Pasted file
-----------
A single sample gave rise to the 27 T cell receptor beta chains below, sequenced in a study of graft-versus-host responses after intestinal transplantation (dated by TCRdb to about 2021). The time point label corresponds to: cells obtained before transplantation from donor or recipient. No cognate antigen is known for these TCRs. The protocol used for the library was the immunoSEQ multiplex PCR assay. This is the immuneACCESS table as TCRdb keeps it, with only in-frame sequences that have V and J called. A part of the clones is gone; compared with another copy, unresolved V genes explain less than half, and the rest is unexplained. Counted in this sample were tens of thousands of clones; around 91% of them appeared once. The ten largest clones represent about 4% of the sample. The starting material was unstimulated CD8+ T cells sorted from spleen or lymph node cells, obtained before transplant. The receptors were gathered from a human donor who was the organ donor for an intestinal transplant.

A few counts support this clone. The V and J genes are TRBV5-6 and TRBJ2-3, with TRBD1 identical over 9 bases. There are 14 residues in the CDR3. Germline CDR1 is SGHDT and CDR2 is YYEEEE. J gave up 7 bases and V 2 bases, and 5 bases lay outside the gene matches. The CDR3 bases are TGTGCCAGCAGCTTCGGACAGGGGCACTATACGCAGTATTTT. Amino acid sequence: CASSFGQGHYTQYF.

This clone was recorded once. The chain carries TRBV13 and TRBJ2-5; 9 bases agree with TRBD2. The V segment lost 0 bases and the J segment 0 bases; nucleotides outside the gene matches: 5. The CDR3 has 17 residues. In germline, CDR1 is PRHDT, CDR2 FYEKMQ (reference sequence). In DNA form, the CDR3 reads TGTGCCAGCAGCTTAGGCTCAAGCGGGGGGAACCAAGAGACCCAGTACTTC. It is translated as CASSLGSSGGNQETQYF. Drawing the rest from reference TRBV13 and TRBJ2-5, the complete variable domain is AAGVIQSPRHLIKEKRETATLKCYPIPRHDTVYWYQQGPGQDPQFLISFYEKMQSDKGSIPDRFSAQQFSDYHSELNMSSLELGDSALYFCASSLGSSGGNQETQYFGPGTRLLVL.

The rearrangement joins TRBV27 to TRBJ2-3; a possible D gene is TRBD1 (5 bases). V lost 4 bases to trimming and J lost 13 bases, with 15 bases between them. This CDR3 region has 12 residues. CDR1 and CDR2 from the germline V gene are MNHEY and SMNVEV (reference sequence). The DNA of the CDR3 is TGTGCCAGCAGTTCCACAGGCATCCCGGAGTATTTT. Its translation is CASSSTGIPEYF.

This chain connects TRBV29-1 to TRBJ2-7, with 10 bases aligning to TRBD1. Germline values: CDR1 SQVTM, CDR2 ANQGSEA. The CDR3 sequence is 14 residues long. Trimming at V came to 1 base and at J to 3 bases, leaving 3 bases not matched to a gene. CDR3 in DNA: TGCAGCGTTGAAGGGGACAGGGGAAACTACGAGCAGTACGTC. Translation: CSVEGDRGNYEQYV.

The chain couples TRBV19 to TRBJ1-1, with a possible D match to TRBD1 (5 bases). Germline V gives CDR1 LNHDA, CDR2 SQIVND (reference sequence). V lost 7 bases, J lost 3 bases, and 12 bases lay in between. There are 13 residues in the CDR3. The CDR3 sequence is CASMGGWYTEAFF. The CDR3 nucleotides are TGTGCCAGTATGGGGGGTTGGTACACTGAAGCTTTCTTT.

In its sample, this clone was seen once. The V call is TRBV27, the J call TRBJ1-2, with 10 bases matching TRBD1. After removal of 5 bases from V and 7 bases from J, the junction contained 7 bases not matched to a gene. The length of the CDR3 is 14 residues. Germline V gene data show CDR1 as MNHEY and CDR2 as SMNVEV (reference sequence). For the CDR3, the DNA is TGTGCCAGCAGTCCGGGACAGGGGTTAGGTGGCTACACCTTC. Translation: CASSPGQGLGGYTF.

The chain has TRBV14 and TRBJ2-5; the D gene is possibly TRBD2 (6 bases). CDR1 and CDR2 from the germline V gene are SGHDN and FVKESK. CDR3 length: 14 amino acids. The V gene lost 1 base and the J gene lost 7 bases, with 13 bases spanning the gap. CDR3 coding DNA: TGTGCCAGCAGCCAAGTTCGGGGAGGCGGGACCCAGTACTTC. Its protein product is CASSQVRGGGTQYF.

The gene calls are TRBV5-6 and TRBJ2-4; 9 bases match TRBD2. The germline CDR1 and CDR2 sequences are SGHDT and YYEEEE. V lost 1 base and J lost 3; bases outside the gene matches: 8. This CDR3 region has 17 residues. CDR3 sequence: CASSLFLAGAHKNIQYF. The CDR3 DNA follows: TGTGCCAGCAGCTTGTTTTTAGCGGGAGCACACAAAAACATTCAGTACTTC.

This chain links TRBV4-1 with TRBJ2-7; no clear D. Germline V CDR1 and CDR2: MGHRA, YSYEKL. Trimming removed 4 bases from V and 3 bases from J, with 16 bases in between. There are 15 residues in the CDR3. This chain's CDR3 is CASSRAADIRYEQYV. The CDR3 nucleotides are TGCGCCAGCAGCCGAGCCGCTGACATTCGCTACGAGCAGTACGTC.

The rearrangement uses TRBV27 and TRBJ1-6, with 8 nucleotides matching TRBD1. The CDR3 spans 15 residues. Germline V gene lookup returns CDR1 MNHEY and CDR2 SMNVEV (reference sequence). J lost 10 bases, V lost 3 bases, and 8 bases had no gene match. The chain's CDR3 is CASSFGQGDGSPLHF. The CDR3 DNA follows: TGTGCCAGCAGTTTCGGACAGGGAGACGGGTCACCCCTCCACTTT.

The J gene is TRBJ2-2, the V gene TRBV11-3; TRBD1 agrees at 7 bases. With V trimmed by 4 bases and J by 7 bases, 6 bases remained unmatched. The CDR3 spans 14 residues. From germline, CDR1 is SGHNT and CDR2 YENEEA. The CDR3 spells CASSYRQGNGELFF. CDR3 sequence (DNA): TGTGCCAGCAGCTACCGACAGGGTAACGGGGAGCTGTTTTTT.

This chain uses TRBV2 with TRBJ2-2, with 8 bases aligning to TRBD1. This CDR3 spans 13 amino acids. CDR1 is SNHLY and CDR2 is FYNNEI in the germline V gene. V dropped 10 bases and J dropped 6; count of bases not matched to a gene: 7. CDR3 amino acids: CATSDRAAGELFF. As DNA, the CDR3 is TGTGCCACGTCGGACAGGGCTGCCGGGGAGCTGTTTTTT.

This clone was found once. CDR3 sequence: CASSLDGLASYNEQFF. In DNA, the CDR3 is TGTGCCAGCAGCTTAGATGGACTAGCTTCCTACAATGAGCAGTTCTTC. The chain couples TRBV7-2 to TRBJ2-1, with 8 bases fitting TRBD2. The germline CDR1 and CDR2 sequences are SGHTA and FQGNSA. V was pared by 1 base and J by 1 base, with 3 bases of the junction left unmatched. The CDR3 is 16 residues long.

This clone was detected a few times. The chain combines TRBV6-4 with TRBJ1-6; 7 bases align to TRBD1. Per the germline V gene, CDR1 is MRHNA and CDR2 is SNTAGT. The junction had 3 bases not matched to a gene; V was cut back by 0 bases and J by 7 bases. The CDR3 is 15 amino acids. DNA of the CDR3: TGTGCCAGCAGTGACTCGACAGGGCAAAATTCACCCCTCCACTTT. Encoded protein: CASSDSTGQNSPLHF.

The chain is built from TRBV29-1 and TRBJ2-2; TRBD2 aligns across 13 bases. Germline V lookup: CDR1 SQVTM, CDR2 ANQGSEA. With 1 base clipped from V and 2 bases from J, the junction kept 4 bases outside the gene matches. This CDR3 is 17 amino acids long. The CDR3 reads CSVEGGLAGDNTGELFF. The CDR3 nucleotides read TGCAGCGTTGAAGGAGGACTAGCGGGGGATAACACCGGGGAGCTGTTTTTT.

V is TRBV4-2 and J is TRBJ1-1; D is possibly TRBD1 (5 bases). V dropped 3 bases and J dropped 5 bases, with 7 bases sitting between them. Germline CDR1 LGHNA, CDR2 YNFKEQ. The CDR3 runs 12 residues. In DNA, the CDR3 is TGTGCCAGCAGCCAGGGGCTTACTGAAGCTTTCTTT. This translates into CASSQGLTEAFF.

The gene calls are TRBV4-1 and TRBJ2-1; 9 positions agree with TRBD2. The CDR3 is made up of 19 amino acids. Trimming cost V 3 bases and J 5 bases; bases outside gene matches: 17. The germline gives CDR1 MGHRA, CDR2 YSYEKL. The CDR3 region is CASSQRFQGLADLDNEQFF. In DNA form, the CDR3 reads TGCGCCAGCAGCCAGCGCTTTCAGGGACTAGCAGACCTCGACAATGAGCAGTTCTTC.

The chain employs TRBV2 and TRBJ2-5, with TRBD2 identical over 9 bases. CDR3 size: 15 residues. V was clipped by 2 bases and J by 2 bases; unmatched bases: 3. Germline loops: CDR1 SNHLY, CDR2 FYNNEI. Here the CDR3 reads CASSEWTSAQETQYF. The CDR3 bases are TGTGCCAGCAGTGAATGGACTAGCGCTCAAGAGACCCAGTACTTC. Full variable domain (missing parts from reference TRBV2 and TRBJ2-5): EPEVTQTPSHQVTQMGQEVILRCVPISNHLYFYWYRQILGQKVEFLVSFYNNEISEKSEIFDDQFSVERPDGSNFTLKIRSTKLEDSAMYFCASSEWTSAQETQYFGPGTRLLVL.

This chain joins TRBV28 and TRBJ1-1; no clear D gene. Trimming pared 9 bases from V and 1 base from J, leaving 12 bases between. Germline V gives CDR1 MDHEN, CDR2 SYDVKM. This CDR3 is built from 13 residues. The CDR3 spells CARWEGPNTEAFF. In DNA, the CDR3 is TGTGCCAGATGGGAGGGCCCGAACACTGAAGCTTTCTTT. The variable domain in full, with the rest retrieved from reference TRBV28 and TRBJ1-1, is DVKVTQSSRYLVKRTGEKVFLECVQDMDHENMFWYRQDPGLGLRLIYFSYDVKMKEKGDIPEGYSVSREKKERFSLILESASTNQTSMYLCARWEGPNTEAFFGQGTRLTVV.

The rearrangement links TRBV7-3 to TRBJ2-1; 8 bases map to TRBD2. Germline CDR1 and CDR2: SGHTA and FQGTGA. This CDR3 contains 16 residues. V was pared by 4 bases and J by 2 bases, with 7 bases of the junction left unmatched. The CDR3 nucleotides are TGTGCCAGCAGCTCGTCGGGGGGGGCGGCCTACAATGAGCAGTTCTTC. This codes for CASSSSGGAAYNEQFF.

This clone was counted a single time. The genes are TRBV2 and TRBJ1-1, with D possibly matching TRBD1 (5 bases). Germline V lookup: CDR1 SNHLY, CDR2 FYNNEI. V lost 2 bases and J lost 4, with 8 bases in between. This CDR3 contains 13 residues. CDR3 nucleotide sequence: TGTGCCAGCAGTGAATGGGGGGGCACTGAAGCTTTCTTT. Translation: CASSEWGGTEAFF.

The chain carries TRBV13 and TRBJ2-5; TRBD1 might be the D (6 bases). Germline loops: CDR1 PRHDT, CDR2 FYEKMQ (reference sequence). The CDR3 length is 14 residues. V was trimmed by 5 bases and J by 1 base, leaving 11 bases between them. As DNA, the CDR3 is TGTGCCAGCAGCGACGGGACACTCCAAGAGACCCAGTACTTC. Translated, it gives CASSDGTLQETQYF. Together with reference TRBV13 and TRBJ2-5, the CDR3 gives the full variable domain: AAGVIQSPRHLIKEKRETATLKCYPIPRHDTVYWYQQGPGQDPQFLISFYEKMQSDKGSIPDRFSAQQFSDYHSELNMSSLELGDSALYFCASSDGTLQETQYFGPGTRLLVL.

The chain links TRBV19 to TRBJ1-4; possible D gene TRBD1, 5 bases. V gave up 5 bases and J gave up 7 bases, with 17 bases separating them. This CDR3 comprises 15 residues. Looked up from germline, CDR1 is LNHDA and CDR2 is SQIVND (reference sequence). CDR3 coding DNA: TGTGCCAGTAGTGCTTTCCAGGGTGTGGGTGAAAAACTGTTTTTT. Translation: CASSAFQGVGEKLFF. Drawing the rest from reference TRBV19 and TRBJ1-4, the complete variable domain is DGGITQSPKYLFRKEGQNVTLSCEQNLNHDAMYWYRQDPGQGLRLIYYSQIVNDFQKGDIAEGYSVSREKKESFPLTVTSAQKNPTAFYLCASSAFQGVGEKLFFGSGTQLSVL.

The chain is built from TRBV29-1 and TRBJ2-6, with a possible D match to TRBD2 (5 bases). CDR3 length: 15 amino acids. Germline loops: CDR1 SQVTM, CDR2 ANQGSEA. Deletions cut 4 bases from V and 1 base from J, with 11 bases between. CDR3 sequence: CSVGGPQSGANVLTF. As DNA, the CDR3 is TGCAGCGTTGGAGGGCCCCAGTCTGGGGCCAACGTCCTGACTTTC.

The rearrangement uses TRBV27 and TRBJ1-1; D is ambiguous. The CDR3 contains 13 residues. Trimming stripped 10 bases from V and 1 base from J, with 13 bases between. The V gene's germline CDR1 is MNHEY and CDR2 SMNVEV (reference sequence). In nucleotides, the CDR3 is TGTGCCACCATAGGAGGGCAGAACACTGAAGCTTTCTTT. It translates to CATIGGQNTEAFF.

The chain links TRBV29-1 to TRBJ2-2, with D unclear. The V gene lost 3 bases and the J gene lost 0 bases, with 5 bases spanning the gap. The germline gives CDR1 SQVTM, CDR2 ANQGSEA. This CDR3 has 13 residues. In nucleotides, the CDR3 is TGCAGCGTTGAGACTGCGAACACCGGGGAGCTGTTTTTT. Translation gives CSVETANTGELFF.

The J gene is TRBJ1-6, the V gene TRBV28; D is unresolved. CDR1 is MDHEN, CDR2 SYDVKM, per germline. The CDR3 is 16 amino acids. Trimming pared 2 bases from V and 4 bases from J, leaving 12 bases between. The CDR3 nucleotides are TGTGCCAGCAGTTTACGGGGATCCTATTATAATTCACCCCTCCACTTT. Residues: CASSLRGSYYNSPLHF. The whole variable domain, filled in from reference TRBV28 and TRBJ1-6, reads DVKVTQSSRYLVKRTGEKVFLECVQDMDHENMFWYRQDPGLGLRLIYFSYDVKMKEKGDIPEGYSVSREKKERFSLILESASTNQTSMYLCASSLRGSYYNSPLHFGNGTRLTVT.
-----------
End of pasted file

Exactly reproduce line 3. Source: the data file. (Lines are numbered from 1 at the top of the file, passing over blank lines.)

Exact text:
This clone was recorded once. The chain carries TRBV13 and TRBJ2-5; 9 bases agree with TRBD2. The V segment lost 0 bases and the J segment 0 bases; nucleotides outside the gene matches: 5. The CDR3 has 17 residues. In germline, CDR1 is PRHDT, CDR2 FYEKMQ (reference sequence). In DNA form, the CDR3 reads TGTGCCAGCAGCTTAGGCTCAAGCGGGGGGAACCAAGAGACCCAGTACTTC. It is translated as CASSLGSSGGNQETQYF. Drawing the rest from reference TRBV13 and TRBJ2-5, the complete variable domain is AAGVIQSPRHLIKEKRETATLKCYPIPRHDTVYWYQQGPGQDPQFLISFYEKMQSDKGSIPDRFSAQQFSDYHSELNMSSLELGDSALYFCASSLGSSGGNQETQYFGPGTRLLVL.